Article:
Hypertable Tracker, Douglas Edric Stanley

Over the Christmas break, Lola Daisy and I created a bunch of simple games for the Hypertable. A lot of the games were just simple variants on Pong! But our favorite is a game we call Smash It! The game is based on the fact that the Hypertable can tell which direction movements come from: i.e. on which side of the table the interactors are.

The game is simple. Each player stands on one side of the table. The table waits until no hands are on it, then quickly pops out a little pixel from one of the edges which starts zipping around like a fly. The first to slap the pixel wins. Then the table waits for hands-off, and starts all over again.

The game is totally rediculous. Which makes it all the more brilliant. There are no points, and the only pleasure it really just the fact that you get to smash this stupid little pixel (and probably sprain a couple muscles in the process). The more you put your body into it, the more fun the game is.

During Lola's birthday party today (she's born on the 1st of January) we put on SmashIt! I thought they'd play it for a few minutes then tire. Well, we ended up having to drag the kids off when the party was over. They played it for hours. I don't know if SmashIt! would work for all kids, but kids her age (seven) sure seemed to get into it.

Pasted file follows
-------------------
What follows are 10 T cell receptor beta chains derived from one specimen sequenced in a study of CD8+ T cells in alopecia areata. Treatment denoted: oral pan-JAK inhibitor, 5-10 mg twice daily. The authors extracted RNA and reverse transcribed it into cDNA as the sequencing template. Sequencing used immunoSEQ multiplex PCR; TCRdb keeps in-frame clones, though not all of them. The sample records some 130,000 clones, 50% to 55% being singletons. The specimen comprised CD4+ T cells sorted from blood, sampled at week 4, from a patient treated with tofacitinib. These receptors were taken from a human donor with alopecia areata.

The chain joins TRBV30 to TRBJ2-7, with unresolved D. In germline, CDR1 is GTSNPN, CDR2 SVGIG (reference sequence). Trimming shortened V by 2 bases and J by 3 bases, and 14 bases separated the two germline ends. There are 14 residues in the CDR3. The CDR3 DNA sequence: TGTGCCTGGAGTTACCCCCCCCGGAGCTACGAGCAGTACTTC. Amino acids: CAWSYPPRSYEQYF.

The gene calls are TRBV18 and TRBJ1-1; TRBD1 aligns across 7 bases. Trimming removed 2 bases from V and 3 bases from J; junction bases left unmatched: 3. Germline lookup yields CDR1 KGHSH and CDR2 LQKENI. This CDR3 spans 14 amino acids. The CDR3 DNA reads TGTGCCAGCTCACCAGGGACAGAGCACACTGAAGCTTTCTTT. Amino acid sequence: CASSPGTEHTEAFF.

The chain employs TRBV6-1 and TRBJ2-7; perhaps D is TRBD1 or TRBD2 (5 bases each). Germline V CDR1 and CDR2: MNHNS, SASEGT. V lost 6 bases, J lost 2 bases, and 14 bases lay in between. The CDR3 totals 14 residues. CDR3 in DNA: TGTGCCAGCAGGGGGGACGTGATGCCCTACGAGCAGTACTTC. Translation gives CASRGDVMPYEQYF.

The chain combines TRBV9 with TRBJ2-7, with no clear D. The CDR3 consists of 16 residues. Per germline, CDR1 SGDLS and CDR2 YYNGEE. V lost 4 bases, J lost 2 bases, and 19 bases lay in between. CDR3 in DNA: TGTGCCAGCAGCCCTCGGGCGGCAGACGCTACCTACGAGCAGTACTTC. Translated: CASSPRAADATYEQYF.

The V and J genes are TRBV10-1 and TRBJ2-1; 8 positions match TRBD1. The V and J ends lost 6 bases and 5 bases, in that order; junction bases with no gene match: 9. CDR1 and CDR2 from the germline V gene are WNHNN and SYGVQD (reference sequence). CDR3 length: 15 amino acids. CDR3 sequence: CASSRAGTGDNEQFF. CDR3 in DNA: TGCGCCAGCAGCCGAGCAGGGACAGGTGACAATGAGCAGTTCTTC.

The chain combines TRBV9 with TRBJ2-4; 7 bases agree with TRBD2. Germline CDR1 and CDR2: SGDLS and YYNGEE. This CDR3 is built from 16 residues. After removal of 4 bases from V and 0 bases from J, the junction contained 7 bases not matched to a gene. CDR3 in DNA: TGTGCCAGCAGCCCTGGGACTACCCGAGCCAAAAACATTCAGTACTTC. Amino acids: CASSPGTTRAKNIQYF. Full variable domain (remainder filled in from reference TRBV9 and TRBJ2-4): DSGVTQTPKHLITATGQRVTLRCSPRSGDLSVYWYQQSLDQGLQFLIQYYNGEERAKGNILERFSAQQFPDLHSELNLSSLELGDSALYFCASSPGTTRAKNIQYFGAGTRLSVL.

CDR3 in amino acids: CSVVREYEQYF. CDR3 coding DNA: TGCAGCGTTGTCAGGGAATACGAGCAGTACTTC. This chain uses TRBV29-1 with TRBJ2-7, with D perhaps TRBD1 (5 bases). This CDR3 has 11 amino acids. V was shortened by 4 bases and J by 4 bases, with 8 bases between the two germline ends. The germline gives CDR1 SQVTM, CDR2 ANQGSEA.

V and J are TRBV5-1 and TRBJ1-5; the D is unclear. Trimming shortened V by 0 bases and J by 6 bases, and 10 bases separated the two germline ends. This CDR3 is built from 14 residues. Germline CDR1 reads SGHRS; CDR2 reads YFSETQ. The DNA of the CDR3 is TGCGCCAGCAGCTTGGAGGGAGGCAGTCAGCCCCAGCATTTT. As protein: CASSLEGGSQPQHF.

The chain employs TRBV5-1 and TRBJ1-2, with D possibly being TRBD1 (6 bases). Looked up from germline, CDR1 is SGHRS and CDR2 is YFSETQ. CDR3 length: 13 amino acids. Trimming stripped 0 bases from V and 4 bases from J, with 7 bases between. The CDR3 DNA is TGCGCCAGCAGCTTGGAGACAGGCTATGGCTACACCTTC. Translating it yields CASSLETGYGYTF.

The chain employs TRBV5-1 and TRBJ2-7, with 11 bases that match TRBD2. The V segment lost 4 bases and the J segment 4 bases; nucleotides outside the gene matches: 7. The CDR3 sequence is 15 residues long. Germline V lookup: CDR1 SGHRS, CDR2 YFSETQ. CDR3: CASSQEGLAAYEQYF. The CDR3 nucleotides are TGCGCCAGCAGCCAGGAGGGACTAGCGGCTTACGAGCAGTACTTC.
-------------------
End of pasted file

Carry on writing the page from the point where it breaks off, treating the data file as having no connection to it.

Actually, I have to credit Pierre-Erick who first suggested we make simple games with the Hypertable while we were getting ready for the exhibition Créer du sens à l'ère numérique. We'd been slaving for weeks over the thing, he suggested, and we weren't having any fun with it. While taking a quick dinner break, I whipped up a Pong as a response, and had some fun that we probably shouldn't have been having considering that I had an installation to finish a few days later. Here are some pictures from Pierre-Erick and Lola playing Pong :

Hypertable Pong, Douglas Edric Stanley, Lola Stanley, Pierre-Erick Lefebvre